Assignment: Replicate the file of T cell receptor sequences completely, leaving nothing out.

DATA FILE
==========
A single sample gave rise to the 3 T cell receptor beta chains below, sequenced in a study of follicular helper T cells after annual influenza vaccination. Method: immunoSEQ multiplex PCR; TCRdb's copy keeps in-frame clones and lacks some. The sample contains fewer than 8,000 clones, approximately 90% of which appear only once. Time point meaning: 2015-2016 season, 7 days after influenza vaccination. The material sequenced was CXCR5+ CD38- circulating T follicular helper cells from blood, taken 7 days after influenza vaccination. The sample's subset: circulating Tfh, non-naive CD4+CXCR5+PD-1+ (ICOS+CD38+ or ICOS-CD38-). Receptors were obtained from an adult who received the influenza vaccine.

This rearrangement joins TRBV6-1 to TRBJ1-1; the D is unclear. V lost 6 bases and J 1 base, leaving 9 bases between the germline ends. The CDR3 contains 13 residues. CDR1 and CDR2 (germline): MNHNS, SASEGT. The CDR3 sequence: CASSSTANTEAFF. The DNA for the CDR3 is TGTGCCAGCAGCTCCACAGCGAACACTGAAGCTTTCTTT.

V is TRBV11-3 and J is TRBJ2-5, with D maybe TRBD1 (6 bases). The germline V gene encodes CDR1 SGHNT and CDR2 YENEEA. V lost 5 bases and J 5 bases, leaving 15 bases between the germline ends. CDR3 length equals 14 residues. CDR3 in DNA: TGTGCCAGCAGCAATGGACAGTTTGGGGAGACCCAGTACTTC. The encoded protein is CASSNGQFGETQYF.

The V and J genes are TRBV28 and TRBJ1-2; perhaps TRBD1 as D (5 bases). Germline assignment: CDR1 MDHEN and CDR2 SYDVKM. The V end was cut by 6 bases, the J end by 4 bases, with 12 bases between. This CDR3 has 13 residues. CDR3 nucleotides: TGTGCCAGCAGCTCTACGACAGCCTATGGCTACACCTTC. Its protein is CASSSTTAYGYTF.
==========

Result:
A single sample gave rise to the 3 T cell receptor beta chains below, sequenced in a study of follicular helper T cells after annual influenza vaccination. Method: immunoSEQ multiplex PCR; TCRdb's copy keeps in-frame clones and lacks some. The sample contains fewer than 8,000 clones, approximately 90% of which appear only once. Time point meaning: 2015-2016 season, 7 days after influenza vaccination. The material sequenced was CXCR5+ CD38- circulating T follicular helper cells from blood, taken 7 days after influenza vaccination. The sample's subset: circulating Tfh, non-naive CD4+CXCR5+PD-1+ (ICOS+CD38+ or ICOS-CD38-). Receptors were obtained from an adult who received the influenza vaccine.

This rearrangement joins TRBV6-1 to TRBJ1-1; the D is unclear. V lost 6 bases and J 1 base, leaving 9 bases between the germline ends. The CDR3 contains 13 residues. CDR1 and CDR2 (germline): MNHNS, SASEGT. The CDR3 sequence: CASSSTANTEAFF. The DNA for the CDR3 is TGTGCCAGCAGCTCCACAGCGAACACTGAAGCTTTCTTT.

V is TRBV11-3 and J is TRBJ2-5, with D maybe TRBD1 (6 bases). The germline V gene encodes CDR1 SGHNT and CDR2 YENEEA. V lost 5 bases and J 5 bases, leaving 15 bases between the germline ends. CDR3 length equals 14 residues. CDR3 in DNA: TGTGCCAGCAGCAATGGACAGTTTGGGGAGACCCAGTACTTC. The encoded protein is CASSNGQFGETQYF.

The V and J genes are TRBV28 and TRBJ1-2; perhaps TRBD1 as D (5 bases). Germline assignment: CDR1 MDHEN and CDR2 SYDVKM. The V end was cut by 6 bases, the J end by 4 bases, with 12 bases between. This CDR3 has 13 residues. CDR3 nucleotides: TGTGCCAGCAGCTCTACGACAGCCTATGGCTACACCTTC. Its protein is CASSSTTAYGYTF.